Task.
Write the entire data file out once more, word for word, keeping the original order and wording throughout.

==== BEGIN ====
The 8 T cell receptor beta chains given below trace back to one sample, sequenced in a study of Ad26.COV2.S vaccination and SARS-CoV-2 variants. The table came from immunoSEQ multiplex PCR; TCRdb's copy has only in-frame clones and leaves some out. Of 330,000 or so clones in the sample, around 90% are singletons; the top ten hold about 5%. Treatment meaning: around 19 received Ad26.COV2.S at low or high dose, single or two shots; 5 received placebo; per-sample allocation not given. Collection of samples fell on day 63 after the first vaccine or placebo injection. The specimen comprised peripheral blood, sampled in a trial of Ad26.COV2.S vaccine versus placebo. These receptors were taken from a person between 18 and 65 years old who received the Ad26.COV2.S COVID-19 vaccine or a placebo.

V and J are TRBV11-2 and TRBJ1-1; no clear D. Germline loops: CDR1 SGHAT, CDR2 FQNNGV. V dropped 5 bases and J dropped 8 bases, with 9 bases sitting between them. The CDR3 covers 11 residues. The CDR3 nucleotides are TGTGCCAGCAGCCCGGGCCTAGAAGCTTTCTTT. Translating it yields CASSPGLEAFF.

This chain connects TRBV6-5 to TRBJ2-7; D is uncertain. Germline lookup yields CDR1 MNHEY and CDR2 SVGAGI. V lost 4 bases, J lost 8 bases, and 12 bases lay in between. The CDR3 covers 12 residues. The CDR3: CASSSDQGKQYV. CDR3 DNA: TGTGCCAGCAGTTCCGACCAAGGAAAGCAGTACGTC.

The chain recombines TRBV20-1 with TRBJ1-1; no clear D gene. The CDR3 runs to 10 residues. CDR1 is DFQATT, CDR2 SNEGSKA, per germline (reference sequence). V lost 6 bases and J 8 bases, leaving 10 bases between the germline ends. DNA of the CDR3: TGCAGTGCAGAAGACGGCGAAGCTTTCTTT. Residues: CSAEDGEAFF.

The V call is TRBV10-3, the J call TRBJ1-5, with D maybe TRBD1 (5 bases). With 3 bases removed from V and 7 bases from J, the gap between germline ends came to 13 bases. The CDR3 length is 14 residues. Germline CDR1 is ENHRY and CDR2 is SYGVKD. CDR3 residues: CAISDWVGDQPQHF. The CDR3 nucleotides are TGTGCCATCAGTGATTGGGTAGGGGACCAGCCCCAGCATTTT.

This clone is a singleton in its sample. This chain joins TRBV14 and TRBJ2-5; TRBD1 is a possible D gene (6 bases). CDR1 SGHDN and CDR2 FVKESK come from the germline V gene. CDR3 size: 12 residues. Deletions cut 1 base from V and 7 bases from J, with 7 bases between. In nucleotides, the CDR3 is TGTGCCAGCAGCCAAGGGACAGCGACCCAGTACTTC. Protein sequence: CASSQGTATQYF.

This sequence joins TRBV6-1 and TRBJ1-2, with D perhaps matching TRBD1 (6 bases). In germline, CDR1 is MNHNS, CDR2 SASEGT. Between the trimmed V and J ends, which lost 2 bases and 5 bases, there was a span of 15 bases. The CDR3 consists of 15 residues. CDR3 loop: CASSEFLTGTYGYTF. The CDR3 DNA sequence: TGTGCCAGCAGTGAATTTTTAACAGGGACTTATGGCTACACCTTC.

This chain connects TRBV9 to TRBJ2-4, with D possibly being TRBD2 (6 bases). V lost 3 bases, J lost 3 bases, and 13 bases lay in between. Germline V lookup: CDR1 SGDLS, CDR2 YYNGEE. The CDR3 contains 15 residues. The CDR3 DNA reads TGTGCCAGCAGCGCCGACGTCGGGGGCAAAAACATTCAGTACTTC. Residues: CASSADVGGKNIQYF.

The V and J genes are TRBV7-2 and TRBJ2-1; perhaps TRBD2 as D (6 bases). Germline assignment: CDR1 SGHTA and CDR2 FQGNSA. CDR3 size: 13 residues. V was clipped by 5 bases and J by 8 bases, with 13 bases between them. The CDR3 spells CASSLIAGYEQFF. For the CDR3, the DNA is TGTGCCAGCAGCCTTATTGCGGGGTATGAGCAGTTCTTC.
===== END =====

The 8 T cell receptor beta chains given below trace back to one sample, sequenced in a study of Ad26.COV2.S vaccination and SARS-CoV-2 variants. The table came from immunoSEQ multiplex PCR; TCRdb's copy has only in-frame clones and leaves some out. Of 330,000 or so clones in the sample, around 90% are singletons; the top ten hold about 5%. Treatment meaning: around 19 received Ad26.COV2.S at low or high dose, single or two shots; 5 received placebo; per-sample allocation not given. Collection of samples fell on day 63 after the first vaccine or placebo injection. The specimen comprised peripheral blood, sampled in a trial of Ad26.COV2.S vaccine versus placebo. These receptors were taken from a person between 18 and 65 years old who received the Ad26.COV2.S COVID-19 vaccine or a placebo.

V and J are TRBV11-2 and TRBJ1-1; no clear D. Germline loops: CDR1 SGHAT, CDR2 FQNNGV. V dropped 5 bases and J dropped 8 bases, with 9 bases sitting between them. The CDR3 covers 11 residues. The CDR3 nucleotides are TGTGCCAGCAGCCCGGGCCTAGAAGCTTTCTTT. Translating it yields CASSPGLEAFF.

This chain connects TRBV6-5 to TRBJ2-7; D is uncertain. Germline lookup yields CDR1 MNHEY and CDR2 SVGAGI. V lost 4 bases, J lost 8 bases, and 12 bases lay in between. The CDR3 covers 12 residues. The CDR3: CASSSDQGKQYV. CDR3 DNA: TGTGCCAGCAGTTCCGACCAAGGAAAGCAGTACGTC.

The chain recombines TRBV20-1 with TRBJ1-1; no clear D gene. The CDR3 runs to 10 residues. CDR1 is DFQATT, CDR2 SNEGSKA, per germline (reference sequence). V lost 6 bases and J 8 bases, leaving 10 bases between the germline ends. DNA of the CDR3: TGCAGTGCAGAAGACGGCGAAGCTTTCTTT. Residues: CSAEDGEAFF.

The V call is TRBV10-3, the J call TRBJ1-5, with D maybe TRBD1 (5 bases). With 3 bases removed from V and 7 bases from J, the gap between germline ends came to 13 bases. The CDR3 length is 14 residues. Germline CDR1 is ENHRY and CDR2 is SYGVKD. CDR3 residues: CAISDWVGDQPQHF. The CDR3 nucleotides are TGTGCCATCAGTGATTGGGTAGGGGACCAGCCCCAGCATTTT.

This clone is a singleton in its sample. This chain joins TRBV14 and TRBJ2-5; TRBD1 is a possible D gene (6 bases). CDR1 SGHDN and CDR2 FVKESK come from the germline V gene. CDR3 size: 12 residues. Deletions cut 1 base from V and 7 bases from J, with 7 bases between. In nucleotides, the CDR3 is TGTGCCAGCAGCCAAGGGACAGCGACCCAGTACTTC. Protein sequence: CASSQGTATQYF.

This sequence joins TRBV6-1 and TRBJ1-2, with D perhaps matching TRBD1 (6 bases). In germline, CDR1 is MNHNS, CDR2 SASEGT. Between the trimmed V and J ends, which lost 2 bases and 5 bases, there was a span of 15 bases. The CDR3 consists of 15 residues. CDR3 loop: CASSEFLTGTYGYTF. The CDR3 DNA sequence: TGTGCCAGCAGTGAATTTTTAACAGGGACTTATGGCTACACCTTC.

This chain connects TRBV9 to TRBJ2-4, with D possibly being TRBD2 (6 bases). V lost 3 bases, J lost 3 bases, and 13 bases lay in between. Germline V lookup: CDR1 SGDLS, CDR2 YYNGEE. The CDR3 contains 15 residues. The CDR3 DNA reads TGTGCCAGCAGCGCCGACGTCGGGGGCAAAAACATTCAGTACTTC. Residues: CASSADVGGKNIQYF.

The V and J genes are TRBV7-2 and TRBJ2-1; perhaps TRBD2 as D (6 bases). Germline assignment: CDR1 SGHTA and CDR2 FQGNSA. CDR3 size: 13 residues. V was clipped by 5 bases and J by 8 bases, with 13 bases between them. The CDR3 spells CASSLIAGYEQFF. For the CDR3, the DNA is TGTGCCAGCAGCCTTATTGCGGGGTATGAGCAGTTCTTC.